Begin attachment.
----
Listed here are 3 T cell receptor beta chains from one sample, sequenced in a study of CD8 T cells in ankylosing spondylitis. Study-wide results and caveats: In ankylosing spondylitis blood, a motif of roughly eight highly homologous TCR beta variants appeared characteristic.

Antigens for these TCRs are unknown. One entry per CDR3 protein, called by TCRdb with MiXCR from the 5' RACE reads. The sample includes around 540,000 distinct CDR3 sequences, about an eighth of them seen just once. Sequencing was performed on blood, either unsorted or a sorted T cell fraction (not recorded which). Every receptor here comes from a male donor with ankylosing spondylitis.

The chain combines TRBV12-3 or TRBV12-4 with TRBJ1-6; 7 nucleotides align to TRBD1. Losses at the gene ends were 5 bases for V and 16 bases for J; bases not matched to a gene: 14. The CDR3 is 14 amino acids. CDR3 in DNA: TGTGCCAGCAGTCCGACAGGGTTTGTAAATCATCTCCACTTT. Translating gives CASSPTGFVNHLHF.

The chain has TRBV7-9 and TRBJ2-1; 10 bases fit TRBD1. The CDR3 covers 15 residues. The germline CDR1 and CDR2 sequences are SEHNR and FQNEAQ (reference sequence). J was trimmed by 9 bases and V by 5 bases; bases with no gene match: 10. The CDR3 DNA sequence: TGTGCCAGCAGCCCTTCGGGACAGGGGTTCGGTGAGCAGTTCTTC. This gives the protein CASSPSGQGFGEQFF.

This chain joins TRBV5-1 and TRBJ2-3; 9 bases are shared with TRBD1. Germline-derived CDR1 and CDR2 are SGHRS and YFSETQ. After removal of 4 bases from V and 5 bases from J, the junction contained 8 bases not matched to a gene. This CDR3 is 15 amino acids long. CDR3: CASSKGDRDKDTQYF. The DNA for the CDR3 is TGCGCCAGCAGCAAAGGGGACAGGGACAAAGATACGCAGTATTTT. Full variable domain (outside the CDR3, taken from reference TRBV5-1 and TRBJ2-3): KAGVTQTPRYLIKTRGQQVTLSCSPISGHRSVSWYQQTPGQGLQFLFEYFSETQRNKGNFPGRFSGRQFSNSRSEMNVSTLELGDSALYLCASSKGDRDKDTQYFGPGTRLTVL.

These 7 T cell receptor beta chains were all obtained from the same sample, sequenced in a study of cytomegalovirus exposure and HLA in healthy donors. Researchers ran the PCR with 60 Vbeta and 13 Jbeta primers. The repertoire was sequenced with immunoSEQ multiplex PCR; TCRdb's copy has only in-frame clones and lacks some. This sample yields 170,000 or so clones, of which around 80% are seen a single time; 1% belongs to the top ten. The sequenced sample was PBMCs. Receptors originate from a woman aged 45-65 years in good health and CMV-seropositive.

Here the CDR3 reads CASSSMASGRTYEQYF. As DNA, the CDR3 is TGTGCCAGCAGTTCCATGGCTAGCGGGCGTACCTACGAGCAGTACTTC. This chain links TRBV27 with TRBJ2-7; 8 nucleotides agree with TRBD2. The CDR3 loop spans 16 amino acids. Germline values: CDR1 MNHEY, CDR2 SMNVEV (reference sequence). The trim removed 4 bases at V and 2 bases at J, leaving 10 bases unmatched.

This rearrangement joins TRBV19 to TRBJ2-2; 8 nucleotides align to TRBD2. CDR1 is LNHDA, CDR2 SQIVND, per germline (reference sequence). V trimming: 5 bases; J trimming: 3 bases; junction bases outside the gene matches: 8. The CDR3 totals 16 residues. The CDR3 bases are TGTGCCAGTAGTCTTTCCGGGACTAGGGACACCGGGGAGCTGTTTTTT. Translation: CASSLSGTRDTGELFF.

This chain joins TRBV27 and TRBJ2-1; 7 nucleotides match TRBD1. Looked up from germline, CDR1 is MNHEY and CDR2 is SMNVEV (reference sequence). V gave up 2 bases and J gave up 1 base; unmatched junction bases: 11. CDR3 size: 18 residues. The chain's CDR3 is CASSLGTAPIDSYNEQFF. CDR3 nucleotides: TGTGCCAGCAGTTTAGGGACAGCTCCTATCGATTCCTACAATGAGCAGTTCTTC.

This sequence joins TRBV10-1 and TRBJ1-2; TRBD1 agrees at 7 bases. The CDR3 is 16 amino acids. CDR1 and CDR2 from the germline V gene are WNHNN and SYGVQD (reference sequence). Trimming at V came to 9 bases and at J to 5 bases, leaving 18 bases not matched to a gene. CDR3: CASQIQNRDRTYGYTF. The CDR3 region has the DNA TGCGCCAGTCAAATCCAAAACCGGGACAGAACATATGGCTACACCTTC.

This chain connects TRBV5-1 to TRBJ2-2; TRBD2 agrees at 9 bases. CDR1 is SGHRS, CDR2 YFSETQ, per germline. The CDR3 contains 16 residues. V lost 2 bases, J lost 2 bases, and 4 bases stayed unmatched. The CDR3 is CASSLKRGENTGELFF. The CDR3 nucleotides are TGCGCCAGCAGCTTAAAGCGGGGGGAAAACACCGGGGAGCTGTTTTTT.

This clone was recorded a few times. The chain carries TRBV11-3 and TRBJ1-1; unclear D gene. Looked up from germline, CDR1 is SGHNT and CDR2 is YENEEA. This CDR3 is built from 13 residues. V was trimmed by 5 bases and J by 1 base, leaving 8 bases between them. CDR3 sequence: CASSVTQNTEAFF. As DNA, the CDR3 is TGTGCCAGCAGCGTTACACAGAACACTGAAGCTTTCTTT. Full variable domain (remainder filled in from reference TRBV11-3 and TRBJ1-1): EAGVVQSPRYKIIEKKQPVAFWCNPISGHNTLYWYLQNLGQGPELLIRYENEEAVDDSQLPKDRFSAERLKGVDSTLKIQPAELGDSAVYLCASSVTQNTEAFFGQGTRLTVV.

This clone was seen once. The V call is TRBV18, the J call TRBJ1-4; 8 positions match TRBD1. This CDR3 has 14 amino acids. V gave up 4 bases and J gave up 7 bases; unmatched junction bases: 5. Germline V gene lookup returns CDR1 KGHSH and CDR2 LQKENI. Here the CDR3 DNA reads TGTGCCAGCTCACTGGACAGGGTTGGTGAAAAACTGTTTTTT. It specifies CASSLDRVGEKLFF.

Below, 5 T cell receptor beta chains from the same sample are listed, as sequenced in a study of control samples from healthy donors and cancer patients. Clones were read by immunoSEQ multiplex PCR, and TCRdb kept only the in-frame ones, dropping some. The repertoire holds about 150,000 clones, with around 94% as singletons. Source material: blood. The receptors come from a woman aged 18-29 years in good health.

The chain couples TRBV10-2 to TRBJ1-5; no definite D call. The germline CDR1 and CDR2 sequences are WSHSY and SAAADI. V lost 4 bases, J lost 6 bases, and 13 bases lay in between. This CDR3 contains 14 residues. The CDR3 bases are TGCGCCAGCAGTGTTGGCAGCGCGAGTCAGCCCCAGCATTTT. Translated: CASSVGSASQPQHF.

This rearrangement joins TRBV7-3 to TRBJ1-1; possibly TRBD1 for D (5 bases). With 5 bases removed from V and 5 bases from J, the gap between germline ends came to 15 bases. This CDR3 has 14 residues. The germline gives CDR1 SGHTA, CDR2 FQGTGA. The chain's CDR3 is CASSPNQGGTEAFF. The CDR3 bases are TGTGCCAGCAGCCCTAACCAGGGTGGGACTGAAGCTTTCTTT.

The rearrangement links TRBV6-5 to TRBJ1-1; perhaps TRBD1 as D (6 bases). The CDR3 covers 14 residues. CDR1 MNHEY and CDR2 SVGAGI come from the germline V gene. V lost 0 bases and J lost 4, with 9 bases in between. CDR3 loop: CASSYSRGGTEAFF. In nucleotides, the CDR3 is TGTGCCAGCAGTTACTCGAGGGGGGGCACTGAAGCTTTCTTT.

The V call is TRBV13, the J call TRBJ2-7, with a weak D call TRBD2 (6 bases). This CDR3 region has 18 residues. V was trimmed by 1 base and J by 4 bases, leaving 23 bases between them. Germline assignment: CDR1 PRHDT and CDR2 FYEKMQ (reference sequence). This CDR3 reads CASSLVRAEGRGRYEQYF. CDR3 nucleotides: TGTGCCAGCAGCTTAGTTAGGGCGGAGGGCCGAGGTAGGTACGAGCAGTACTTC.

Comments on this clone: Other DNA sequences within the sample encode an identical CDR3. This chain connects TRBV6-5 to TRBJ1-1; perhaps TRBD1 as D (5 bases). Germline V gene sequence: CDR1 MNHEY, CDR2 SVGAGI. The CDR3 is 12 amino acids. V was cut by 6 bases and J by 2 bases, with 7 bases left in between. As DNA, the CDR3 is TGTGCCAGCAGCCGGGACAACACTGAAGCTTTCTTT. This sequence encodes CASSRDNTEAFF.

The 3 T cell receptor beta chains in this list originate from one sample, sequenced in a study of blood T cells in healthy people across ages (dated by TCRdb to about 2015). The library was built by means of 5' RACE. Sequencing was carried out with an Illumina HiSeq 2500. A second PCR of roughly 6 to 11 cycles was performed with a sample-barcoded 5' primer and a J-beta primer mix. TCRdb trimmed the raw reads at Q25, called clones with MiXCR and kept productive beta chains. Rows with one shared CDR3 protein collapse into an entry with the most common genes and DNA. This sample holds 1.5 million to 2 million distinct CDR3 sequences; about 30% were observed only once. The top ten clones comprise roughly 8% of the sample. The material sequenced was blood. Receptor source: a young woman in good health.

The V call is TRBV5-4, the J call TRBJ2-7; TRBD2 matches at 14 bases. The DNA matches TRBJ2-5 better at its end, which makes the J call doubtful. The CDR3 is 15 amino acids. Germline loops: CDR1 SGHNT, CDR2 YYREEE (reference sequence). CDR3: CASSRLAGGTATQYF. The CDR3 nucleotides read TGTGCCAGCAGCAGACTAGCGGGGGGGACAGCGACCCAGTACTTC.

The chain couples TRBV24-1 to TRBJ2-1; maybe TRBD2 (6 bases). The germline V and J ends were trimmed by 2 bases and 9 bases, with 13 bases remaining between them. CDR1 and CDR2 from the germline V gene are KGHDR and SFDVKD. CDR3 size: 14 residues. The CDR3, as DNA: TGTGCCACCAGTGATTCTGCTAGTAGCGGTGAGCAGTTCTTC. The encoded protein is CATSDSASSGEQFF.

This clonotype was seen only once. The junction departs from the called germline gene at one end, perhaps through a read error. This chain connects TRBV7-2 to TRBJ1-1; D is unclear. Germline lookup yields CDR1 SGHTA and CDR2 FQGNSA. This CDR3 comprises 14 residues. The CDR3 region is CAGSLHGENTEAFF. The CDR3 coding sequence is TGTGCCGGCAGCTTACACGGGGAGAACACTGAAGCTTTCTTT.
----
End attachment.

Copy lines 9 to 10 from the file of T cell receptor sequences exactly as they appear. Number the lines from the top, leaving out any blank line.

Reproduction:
This chain joins TRBV27 and TRBJ2-1; 7 nucleotides match TRBD1. Looked up from germline, CDR1 is MNHEY and CDR2 is SMNVEV (reference sequence). V gave up 2 bases and J gave up 1 base; unmatched junction bases: 11. CDR3 size: 18 residues. The chain's CDR3 is CASSLGTAPIDSYNEQFF. CDR3 nucleotides: TGTGCCAGCAGTTTAGGGACAGCTCCTATCGATTCCTACAATGAGCAGTTCTTC.

This sequence joins TRBV10-1 and TRBJ1-2; TRBD1 agrees at 7 bases. The CDR3 is 16 amino acids. CDR1 and CDR2 from the germline V gene are WNHNN and SYGVQD (reference sequence). Trimming at V came to 9 bases and at J to 5 bases, leaving 18 bases not matched to a gene. CDR3: CASQIQNRDRTYGYTF. The CDR3 region has the DNA TGCGCCAGTCAAATCCAAAACCGGGACAGAACATATGGCTACACCTTC.